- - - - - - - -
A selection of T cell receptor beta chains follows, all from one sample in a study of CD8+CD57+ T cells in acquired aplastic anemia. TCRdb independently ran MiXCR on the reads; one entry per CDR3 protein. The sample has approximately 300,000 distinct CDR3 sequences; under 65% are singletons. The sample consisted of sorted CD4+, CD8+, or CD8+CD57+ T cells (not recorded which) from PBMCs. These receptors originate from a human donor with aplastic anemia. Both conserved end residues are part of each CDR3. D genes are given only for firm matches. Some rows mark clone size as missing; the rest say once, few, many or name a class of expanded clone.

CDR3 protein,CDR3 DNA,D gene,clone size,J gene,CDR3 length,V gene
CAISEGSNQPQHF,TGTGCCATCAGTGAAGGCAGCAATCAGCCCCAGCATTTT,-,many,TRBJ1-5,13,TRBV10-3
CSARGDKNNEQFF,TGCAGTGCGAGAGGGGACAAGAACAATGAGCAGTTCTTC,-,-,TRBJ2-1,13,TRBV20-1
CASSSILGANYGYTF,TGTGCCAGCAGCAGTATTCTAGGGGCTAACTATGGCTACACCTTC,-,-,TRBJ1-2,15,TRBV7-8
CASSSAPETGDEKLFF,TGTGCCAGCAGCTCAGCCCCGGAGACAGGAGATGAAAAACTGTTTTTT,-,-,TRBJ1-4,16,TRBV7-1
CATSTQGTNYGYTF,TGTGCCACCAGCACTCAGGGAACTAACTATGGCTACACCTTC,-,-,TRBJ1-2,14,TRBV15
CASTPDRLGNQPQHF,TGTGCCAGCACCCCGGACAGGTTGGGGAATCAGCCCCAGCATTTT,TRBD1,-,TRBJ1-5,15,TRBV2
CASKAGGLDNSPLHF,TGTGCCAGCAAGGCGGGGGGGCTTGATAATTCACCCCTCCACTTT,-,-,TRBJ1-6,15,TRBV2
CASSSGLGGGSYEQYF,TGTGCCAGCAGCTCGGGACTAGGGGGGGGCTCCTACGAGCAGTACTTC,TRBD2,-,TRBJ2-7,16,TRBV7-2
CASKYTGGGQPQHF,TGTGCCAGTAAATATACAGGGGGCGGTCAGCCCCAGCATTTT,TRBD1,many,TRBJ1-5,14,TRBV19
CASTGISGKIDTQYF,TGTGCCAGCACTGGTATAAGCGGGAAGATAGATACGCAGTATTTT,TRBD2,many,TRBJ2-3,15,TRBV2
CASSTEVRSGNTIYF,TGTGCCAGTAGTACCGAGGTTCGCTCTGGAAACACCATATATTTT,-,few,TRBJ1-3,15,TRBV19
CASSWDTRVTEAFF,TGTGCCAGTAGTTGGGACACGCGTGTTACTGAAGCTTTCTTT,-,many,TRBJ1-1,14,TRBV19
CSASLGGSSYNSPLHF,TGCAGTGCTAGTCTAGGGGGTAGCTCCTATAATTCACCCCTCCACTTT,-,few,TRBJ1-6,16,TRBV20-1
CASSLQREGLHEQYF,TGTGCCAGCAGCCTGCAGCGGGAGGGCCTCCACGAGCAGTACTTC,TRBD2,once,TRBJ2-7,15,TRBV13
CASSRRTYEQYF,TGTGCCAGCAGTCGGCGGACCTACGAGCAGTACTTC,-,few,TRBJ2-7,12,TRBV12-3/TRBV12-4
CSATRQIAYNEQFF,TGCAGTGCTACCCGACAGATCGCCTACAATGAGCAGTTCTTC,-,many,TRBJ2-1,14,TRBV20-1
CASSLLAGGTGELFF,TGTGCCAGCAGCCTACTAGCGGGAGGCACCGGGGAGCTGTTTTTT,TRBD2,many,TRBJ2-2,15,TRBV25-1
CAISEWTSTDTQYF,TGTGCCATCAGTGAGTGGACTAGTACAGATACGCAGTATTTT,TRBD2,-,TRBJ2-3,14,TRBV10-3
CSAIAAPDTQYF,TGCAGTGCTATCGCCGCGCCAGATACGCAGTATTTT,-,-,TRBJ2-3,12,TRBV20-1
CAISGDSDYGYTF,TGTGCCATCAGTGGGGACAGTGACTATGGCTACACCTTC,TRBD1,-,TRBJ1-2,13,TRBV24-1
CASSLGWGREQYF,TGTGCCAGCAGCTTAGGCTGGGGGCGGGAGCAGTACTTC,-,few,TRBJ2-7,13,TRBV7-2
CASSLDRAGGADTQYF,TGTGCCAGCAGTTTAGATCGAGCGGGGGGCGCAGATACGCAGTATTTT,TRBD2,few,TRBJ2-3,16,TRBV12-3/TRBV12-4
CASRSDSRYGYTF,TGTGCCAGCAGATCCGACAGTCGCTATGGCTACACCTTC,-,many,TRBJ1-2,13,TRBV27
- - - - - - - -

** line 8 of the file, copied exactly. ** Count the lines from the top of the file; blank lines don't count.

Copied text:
CASTPDRLGNQPQHF,TGTGCCAGCACCCCGGACAGGTTGGGGAATCAGCCCCAGCATTTT,TRBD1,-,TRBJ1-5,15,TRBV2